“Because I don’t know anything here. I cannot speak English and I want to buy some food for my children, [would I use] that road, or that road or that road? I don’t know.” Mohamad explained, regarding his initial confusion.
“[The welcome teams] help me with anything: food and a real house, and for education for my children, and the hospital; with anything, they help me…I think this gives me trust. I trust—when she took my children, I trusted her.”
Last fall, one of the welcome team families co-signed a mortgage with the Aldaher family on their first home, after they had moved between a couple of apartments. Mohamad drives the family around in their van, which Latifa is now learning to operate. Two months ago, Latifa got a job in childcare—and in the past two weeks, Mohamad began working in construction.
This is quite a different reality from their life in Lebanon, where the whole family (plus the families of Mohamad’s two brothers), slept on the floor in a ten-by-ten foot room. Their refugee status provided them no claim to education or healthcare—and while their oldest daughter Saada was able to attend an American school for two months before they left, Mohamad’s nephew died of illness in their home after the hospital refused to admit him without payment.
“When you’re a refugee, it’s just like you’re in a holding space; nothing happens until you can immigrate somewhere.” says Chiasson. “So it’s really hard being a refugee; basically it’s survival.”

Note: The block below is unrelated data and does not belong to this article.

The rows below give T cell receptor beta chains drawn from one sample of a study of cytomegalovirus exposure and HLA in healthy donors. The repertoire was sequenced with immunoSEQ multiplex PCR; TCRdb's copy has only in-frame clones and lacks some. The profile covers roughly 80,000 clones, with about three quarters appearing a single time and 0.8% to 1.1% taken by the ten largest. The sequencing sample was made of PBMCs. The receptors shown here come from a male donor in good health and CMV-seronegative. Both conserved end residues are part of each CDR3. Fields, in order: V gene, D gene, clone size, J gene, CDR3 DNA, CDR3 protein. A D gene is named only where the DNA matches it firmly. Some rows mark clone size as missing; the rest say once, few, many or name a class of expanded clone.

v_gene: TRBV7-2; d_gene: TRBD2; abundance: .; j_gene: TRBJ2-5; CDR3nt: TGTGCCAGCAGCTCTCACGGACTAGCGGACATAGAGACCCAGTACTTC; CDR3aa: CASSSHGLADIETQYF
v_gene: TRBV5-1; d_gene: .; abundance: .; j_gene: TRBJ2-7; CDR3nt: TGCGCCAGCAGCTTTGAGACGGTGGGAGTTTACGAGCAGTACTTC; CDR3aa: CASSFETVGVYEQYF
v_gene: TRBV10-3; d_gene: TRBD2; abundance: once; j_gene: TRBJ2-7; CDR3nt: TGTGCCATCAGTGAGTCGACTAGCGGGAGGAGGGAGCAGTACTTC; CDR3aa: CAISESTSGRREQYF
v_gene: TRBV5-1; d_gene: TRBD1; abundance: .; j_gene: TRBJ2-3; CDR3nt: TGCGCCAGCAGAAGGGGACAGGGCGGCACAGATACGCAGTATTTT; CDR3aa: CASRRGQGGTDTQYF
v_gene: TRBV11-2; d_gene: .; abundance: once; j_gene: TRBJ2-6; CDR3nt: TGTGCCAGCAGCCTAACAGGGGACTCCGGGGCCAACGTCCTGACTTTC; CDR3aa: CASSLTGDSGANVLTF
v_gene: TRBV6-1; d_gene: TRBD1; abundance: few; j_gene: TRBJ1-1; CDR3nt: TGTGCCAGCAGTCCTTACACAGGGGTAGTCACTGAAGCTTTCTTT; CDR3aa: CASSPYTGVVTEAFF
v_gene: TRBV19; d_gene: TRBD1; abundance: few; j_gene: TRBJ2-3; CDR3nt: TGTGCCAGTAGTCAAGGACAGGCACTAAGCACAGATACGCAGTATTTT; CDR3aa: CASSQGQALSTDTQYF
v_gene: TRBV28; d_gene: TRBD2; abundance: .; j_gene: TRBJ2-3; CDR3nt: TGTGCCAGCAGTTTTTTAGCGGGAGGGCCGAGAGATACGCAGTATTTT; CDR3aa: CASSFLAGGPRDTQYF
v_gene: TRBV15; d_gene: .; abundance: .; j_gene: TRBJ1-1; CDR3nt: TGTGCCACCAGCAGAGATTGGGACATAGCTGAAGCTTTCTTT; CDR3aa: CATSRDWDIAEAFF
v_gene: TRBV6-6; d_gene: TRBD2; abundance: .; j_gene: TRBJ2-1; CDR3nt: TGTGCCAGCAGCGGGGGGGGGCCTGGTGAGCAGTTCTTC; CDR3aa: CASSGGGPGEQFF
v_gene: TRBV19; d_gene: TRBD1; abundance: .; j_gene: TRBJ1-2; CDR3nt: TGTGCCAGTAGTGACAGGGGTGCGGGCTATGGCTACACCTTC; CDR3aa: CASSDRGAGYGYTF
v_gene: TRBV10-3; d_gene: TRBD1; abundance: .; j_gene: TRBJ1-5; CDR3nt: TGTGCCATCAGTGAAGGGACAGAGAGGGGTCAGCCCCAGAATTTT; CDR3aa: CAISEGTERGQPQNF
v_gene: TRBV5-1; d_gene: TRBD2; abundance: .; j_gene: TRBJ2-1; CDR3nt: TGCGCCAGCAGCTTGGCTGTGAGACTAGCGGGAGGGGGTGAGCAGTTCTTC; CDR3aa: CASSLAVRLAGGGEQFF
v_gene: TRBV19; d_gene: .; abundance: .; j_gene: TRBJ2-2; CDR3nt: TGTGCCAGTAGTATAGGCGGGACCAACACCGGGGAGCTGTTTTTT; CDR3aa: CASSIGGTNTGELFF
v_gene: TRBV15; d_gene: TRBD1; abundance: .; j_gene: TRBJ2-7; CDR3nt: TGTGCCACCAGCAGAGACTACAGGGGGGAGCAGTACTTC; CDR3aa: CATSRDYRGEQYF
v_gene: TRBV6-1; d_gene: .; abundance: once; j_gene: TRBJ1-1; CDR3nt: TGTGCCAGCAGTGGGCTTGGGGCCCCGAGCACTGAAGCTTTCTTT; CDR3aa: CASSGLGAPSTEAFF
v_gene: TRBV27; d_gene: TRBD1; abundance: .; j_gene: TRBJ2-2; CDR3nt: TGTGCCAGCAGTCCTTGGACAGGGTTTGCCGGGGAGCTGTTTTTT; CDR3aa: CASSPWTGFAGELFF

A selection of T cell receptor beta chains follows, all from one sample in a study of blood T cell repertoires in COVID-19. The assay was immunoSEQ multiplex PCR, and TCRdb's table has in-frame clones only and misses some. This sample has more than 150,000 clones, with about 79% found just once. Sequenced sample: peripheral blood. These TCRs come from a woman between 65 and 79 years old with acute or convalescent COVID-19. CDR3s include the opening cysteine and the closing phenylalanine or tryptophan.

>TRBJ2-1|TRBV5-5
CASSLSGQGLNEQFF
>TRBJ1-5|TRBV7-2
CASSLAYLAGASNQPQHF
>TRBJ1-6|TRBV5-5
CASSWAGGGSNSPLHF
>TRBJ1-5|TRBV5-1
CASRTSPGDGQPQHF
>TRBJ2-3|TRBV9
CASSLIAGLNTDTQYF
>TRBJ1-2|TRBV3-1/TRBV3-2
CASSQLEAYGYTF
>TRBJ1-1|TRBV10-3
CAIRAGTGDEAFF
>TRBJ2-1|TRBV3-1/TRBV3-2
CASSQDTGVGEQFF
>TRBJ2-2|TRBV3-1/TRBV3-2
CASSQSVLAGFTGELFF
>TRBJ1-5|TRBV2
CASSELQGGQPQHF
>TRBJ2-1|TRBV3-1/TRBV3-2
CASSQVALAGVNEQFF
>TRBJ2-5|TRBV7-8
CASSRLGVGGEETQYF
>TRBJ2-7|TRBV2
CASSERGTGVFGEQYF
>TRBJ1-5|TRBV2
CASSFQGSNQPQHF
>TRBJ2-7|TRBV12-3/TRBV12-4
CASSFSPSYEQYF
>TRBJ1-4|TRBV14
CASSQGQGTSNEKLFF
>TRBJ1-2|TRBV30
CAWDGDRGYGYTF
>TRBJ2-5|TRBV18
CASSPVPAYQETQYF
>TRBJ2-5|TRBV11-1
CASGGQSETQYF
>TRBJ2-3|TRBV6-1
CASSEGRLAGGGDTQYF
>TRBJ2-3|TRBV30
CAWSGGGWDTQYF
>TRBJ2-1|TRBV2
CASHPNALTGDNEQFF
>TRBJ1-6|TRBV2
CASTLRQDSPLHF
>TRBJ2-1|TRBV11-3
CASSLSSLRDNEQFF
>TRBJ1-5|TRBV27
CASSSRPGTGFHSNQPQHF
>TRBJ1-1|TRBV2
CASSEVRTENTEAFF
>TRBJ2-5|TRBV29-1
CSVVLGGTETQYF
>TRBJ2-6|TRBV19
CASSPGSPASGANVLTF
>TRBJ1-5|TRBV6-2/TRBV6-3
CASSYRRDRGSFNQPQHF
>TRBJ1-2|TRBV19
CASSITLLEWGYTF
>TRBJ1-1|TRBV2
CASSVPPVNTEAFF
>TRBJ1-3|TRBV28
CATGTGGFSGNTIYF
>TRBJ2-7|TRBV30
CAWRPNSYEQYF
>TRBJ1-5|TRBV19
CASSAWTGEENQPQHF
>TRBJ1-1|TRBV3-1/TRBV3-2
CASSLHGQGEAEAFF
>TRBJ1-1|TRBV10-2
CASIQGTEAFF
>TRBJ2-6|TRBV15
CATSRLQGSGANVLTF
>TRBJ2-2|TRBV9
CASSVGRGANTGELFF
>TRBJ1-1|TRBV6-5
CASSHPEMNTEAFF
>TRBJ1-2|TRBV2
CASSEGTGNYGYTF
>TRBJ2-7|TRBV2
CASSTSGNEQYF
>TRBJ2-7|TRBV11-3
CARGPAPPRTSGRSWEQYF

While they’re still in the process of learning English, classes at the YMCA, conversations with their welcome teams and now at their workplaces, plus translation assistance from Saada—who is almost 10 and quickly becoming comfortable with English in her new school environment—are helping the Aldahers make progress.
Creating a culture of immigration in New Brunswick
The Multicultural Association of Fredericton’s (MCAF) First Friends program and the Family Connections program coordinated by Moncton’s Multicultural Association and municipality provided similar support to the Saint John YMCA for refugees settling in their areas.
The settlement agencies in New Brunswick’s various cities are all member-organizations of the NBMC, which Leblanc says is an umbrella to thirteen associations and three provincial ethno-cultural organizations. The NBMC works to promote, support and connect immigration services throughout the province.
“Right now [we’re] developing an action plan to address five priority areas that we think will help improve the integration experience for newcomers, and kind of educate and build capacity within the provincial public service,” said Leblanc.
“Those priorities are training and education for adults, transition to education and employment for youth, essential services like Service New Brunswick—getting your driver’s license, medicare, making sure that that’s a streamlined process and it’s sensitive to a newcomer client—health and mental health and transitioning off of social development services.”
According to Leblanc, many refugees require income assistance, housing subsidies and health cards as they begin their settlement process, and the province has begun examining ways that it can help newcomers become more financially independent.
However, Leblanc believes that with the right support, the newcomer population will be an important addition to the province—particularly the newcomer youth.
“The average family size for the Syrians was like 6.3, so there are many more children per family,” said LeBlanc.”Those children are going to integrate, they’re going to get educated in our high schools and our universities—they’re New Brunswickers for all intents and purposes, and so they’re going to contribute to our province in important ways.”